When Jane Christopherson tries to recruit experienced oil workers, she almost always receives the same reaction. “They say: “I’m getting a bit tired of this. You’re the fourth person I’ve heard from this week,” she says.
A managing partner at the Curzon Partnership, a London-based executive search company, Ms Christopherson fills senior slots at big energy projects for clients that include some of the world’s largest oil and gas companies.
But with seasoned oil workers so difficult to come by these days, her job is becoming harder. “People are inundated with offers,” she says.
The skills shortage in the oil patch is frequently cited as one of the biggest challenges facing the industry. In what has been called the “Great Crew Change”, the older generation of geoscientists and petroleum engineers who were hired before the sweeping lay-offs of the 1980s are now approaching retirement age and will soon leave the world of work. But it is still unclear who will replace them. The pool of potential talent is too small, and companies are scrambling to cope with the crunch.
A 2011 survey by Schlumberger Business Consulting (SBC) highlights the problem. It said more than 22,000 senior “petrotechnical professionals” would quit the industry by 2015 – equating to a net loss of more than 5,500 people. Recruitment of new graduates would offset this reduction in the total number of oil workers, but “will not fill the experience gap”, it noted. SBC’s 2012 survey delivers an even starker message: by 2016, it said, the shortage of experienced oil industry professionals will reach 20 per cent of the talent pool.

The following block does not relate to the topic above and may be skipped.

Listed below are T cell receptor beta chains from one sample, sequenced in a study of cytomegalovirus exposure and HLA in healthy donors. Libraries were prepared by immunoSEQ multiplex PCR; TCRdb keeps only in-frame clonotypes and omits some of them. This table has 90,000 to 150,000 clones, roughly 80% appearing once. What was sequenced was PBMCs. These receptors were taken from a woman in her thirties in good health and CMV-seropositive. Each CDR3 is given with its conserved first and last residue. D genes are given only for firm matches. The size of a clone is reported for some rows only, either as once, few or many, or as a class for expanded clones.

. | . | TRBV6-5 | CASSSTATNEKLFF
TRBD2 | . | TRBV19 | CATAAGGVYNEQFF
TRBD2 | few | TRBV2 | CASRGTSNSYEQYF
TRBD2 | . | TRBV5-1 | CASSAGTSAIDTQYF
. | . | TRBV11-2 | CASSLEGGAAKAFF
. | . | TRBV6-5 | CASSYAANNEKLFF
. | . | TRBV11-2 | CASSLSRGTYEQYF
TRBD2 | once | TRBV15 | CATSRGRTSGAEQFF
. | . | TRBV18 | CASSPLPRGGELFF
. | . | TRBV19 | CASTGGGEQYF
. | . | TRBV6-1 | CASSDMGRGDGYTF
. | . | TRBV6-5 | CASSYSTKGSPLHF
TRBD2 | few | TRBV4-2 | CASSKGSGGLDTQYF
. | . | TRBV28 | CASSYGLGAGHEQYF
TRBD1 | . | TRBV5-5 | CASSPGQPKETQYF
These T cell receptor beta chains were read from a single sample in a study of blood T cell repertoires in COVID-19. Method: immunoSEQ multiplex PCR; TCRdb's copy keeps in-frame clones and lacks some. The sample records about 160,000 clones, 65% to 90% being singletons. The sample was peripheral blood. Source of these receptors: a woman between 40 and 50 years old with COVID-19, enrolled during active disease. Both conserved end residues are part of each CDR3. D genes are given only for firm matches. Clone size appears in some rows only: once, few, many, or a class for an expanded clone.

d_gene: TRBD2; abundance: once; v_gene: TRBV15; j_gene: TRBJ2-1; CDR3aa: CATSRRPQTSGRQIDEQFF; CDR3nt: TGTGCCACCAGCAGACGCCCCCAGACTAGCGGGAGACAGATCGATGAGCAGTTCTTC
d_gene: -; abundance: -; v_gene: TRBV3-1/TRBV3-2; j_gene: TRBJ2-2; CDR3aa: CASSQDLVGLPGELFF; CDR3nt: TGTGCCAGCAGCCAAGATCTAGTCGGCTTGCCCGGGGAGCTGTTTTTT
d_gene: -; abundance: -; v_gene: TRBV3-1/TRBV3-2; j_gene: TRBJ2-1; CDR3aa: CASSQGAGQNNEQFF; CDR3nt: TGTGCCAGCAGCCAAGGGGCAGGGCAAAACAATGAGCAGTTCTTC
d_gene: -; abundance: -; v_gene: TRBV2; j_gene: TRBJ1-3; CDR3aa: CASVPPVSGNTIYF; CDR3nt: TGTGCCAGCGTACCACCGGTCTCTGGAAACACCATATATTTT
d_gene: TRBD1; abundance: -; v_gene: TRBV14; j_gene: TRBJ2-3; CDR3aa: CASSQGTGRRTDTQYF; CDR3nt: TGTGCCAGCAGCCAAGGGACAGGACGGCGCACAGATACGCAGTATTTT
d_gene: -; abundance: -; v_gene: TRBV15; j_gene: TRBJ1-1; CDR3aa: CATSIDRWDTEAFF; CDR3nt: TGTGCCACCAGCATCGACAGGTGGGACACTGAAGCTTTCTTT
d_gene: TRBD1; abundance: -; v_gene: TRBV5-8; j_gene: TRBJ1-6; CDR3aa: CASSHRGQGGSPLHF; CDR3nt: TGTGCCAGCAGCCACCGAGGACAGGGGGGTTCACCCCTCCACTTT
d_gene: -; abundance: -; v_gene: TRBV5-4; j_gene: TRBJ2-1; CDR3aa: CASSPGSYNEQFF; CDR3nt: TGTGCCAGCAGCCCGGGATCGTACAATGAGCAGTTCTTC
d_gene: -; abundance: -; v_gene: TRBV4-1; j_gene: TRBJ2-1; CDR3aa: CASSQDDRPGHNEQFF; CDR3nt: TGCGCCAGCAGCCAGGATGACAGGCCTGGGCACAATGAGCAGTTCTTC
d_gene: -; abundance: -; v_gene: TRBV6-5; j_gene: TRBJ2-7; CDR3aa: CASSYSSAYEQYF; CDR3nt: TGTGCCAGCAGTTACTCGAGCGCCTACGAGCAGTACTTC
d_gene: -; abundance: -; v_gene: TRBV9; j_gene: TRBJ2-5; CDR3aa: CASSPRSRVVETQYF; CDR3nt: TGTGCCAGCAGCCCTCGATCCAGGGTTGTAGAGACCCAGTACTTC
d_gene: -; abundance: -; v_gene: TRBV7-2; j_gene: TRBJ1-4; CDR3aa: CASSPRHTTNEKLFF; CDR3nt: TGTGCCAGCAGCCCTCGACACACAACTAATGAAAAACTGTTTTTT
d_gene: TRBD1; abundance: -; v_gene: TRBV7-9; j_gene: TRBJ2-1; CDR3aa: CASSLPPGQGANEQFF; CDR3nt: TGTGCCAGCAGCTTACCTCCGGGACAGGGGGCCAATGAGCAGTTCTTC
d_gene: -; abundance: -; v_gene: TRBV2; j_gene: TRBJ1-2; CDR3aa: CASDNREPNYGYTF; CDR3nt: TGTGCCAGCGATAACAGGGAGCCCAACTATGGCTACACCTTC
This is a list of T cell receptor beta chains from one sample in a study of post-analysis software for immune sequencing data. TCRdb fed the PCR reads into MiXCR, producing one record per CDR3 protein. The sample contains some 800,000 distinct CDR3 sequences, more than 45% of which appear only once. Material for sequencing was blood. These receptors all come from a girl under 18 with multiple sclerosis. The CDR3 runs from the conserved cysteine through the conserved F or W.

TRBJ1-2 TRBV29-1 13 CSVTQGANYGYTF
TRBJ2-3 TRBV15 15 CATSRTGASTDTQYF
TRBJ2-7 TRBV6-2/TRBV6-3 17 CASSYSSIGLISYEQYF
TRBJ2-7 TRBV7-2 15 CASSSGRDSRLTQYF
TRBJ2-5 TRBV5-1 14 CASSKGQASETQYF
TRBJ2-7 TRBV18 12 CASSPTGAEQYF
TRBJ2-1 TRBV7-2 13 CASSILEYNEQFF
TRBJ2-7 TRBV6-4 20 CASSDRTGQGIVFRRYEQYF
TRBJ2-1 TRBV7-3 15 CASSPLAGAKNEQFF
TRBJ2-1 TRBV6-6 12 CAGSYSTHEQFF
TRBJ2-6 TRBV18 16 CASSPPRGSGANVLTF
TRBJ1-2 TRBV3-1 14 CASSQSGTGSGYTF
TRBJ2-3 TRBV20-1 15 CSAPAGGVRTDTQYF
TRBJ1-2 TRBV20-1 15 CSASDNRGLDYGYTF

“The demographics are terrifying,” says Greg Lettington, director of engineering at Hays, the recruitment consultant. A recent survey by Hays found that skills shortages were by far the main concern for oil and gas employers worldwide, outstripping factors such as economic instability, and worries about security or safety regulations by a wide margin. The skills gap reflects the cyclical nature of the industry. Oil companies have tended to shed staff whenever the oil price dips and the economics of crude production weaken: attrition was particularly high during the 1990s, when oil prices bounced around at $20 a barrel.
“Companies made lots of people redundant and those people left the industry for good,” says Ms Christopherson.
Recruitment and training virtually stopped. As demand for new engineers and geoscientists waned, so did students’ interest in oil-related courses. Universities responded by closing down their geosciences and geology departments. Ms Christopherson says that only three UK universities now offer courses in petroleum engineering.
Oil’s wheel of fortune began to turn again in the early-2000s, when surging Asian energy demand pushed up crude prices, heralding a decade-long rally. Oil companies started hiring, and engineering was once more back in vogue.
But the 1990s cull left the industry bereft of a hugely important category – engineers with 10-20 years’ experience, capable of taking on senior managerial roles. “The biggest gap we have is the mid-career types, aged 35-50,” says Alix Thom, employment and skills manager at Oil & Gas UK, the trade body for the North Sea oil industry.